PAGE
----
6. Housing disparity. “Safe, decent, affordable housing has been shown to have a stabilizing effect on urban economies, crime, and public health,” according to the report. “A current lack of inventory has generated a spike in home prices and, as a result, declining affordability for many home buyers, particularly those in lower-income sectors. A critical disparity exists between housing needs and housing supply.” The report cites a growing affordability gap and limited availability of housing in locations with significant job growth, such as major cities and coastal regions.
7. Threats to the middle class. In 2007, the average middle-class income was $57,403. Now it hovers below inflation-adjusted levels from nearly two decades ago at $57,909. These income levels have yet to return to their pre-recession highs, and stagnant income growth will continue to press on the middle class.
8. Emerging role of healthcare in real estate. The nation spends more than $3 trillion each year on healthcare costs—about $10,000 per person—which is double the average for developed countries worldwide. “The real estate industry has emerged as a major player to cost-effectively improve people’s health,” the report notes. “Building occupants are increasingly demanding that the space they inhabit be designed, constructed, and operated in ways that advance positive health outcomes.” A growing focus on healthy buildings is emerging, as people spend about 90 percent of their time indoors. Research from the Mayo Clinic shows that healthcare contributes 20 percent to maintaining people’s health, while environmental and behavioral factors account for 40 percent.
9. Immigration. As the Trump administration seeks to enact more restrictive immigration laws, some housing leaders are growing concerned about labor shortages in homebuilding. Demographers note that immigrant groups are a source of household formation. “New immigrants tend to rent, boosting demand for multifamily housing, especially in gateway cities,” according to the report. “Recent surveys suggest that immigrant populations aspire to own homes and to move relatively freely from cities to suburbs and back in the search for employment. Labor mobility and homeownership rates will be constrained by limiting immigration.”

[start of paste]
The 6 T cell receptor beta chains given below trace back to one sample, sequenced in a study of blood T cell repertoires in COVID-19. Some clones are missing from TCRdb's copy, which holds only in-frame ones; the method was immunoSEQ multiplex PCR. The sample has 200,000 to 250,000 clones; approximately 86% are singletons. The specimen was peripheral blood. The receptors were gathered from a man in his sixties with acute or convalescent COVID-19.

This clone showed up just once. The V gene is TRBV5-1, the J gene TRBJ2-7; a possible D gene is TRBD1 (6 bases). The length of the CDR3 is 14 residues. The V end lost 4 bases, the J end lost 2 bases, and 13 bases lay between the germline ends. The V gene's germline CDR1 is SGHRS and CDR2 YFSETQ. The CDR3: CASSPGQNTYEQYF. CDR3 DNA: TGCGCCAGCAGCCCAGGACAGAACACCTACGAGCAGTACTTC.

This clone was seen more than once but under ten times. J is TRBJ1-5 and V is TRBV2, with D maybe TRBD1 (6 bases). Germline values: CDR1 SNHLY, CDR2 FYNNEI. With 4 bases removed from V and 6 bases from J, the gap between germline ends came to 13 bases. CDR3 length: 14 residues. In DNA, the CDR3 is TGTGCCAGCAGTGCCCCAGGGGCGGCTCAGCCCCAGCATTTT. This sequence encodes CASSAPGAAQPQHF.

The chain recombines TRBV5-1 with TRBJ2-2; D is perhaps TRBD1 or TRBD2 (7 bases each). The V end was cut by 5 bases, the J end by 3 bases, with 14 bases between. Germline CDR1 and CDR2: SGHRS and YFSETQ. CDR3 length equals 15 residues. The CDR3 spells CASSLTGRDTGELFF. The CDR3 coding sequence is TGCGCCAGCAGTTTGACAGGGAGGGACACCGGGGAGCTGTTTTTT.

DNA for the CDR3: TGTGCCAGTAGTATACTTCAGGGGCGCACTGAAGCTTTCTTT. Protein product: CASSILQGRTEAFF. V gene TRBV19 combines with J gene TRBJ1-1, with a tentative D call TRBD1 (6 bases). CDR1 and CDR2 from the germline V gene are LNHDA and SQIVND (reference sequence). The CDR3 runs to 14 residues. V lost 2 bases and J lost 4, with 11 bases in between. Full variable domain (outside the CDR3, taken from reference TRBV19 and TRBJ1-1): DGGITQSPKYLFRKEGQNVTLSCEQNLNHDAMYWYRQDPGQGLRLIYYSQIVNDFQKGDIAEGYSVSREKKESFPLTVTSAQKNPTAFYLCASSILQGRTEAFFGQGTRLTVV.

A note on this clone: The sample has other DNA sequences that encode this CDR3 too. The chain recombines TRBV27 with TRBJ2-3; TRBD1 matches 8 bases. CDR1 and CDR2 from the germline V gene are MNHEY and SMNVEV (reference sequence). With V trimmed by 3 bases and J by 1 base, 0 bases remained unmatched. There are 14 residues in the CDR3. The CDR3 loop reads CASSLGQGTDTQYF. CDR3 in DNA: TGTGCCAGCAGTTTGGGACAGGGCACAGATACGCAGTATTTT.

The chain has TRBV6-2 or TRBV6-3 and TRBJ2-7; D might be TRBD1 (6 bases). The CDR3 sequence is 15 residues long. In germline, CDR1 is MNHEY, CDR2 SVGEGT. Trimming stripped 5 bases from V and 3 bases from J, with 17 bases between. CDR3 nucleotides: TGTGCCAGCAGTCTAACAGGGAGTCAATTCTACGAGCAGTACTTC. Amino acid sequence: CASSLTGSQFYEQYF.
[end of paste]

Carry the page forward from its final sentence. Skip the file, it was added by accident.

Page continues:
10. Climate change. The National Oceanic and Atmospheric Administration released a report this year that shows sea level rises are expected to more than double from 2013 forecasts—to between 6.6 and 8.6 feet by 2100. “While a potential rise of sea level may seem far in the future, NOAA also estimates that annual frequencies of disruptive and damaging flooding would increase 25-fold with only a 14-inch increase in local sea level rise,” according to the report. “Major cities such as Miami, New York, New Orleans, Tampa, and Boston are projected to have the most costly problems, with South Florida and most coastal areas all exposed to differing levels of sea rise risk and cost. The implications of potential sea level rise and related flooding on real estate values is positioned to explode due to dramatic increases in the volume and accessibility of information on the consequences of sea rise.”
Source: “Political Polarization, Global Uncertainty Top CRE 2017-2018 Top 10 Issues Affecting Real Estate List,” The Counselors of Real Estate (June 14, 2017)